2. 50 ml conical tubes (Corning, catalog number: 352098 )
  3. 15 ml conical tubes (Corning, catalog number: 352099 )
  4. Plastic transfer pipettes (Fisher Scientific, FisherbrandTM, catalog number: 13-711-9CM )
  5. Nuclease-free tubes (Eppendorf, catalog numbers: 022600001 and 022600028 )
  6. Nuclease-free tips (Mettler-Toledo, Rainin, catalog numbers: 17002927 and 17002928 )
  7. 3.5 in. glass capillaries (Drummond Scientific, catalog number: 3-000-203-G/X )
  8. Razor blade
  9. Syringe 5 ml (BD, catalog number: 309603 )
  10. Needles 25 G 1 1/2 (BD, catalog number: 305127 )
  11. Parafilm (Bemis, catalog number: PM992 )
  12. 6-well tissue culture plate (Corning, catalog number: 3516)
  13. L-shaped capillary tube with an internal diameter of 1.8 mm (homemade)
  14. Glass capillaries 1.5 mm diameter (WPI, catalog number: 1B150F-4 )
  15. Tygon tubing 1/16 in ID 1/18 in OD (Fisher Scientific, FisherbrandTM, catalog number: 14-171-129 )
  16. Frogs, Xenopus laevis (Nasco, Fort Atkinson, WI)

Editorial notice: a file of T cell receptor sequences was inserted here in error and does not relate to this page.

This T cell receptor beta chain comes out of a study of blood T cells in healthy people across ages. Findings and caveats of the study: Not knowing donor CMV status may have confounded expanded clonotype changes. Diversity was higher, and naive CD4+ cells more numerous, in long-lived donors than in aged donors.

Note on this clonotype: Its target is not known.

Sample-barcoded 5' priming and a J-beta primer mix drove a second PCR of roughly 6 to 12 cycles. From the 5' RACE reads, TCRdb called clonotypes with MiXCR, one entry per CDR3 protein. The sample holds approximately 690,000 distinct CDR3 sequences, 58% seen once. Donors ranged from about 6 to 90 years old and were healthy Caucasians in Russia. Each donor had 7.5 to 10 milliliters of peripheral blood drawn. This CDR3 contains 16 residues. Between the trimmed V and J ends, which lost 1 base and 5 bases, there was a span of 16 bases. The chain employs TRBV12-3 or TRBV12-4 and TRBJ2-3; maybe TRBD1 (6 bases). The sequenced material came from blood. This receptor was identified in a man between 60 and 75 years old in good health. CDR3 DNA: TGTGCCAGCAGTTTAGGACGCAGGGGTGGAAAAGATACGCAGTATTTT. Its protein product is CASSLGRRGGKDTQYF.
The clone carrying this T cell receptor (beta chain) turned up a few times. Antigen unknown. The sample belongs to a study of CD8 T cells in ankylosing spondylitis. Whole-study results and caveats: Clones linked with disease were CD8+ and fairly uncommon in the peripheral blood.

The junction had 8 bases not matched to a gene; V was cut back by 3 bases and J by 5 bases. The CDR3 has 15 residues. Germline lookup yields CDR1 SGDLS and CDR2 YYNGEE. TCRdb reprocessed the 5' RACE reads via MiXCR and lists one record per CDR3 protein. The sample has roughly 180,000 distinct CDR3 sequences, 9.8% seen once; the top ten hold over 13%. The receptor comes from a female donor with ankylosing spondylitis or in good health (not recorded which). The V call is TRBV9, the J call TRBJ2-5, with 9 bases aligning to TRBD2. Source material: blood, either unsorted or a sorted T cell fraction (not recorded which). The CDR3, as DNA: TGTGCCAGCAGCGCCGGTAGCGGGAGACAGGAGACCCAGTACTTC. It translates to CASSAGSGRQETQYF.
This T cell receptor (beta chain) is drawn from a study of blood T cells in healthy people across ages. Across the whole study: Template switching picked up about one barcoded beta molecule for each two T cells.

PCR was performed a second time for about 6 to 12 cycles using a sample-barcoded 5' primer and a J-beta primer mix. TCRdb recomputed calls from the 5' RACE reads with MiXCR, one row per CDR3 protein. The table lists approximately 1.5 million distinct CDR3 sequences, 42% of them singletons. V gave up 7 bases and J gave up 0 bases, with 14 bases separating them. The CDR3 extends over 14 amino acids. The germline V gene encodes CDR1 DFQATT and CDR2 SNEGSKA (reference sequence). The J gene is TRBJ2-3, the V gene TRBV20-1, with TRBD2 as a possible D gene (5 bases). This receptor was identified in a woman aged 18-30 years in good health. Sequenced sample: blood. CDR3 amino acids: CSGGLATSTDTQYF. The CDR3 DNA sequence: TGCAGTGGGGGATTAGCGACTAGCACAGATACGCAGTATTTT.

17. Tricaine methane sulfonate (MS-222) (Sigma-Aldrich, catalog number: C6885 )
  18. Sodium bicarbonate (NaHCO3) (Sigma-Aldrich, catalog number: S6297 )
  19. Collagenase type II (Sigma-Aldrich, catalog number: C6885 )
  20. Soybean trypsin inhibitor (Sigma-Aldrich, catalog number: T9128 )
  21. Commercial in vitro transcription kit (e.g., mMessage mMachine transcription kits from Ambion)
  22. Nuclease free water (Thermo Fisher Scientific, AmbionTM, catalog number: AM9937 )
  23. Mineral oil (Sigma-Aldrich, catalog number: M3516 )
  24. Potassium chloride (KCl) (Sigma-Aldrich, catalog number: P9333 )
  25. Sodium chloride (NaCl) (Sigma-Aldrich, catalog number: S7653 )
  26. HEPES (Sigma-Aldrich, catalog number: H3375 )
  27. Sodium hydroxide (NaOH) (Sigma-Aldrich, catalog number: 30530 or S8045 )
    Note: The product “ 30530 ” has been discontinued.
  28. Calcium nitrate tetrahydrate, Ca(NO3)2·4H2O (Sigma-Aldrich, catalog number: C1396 )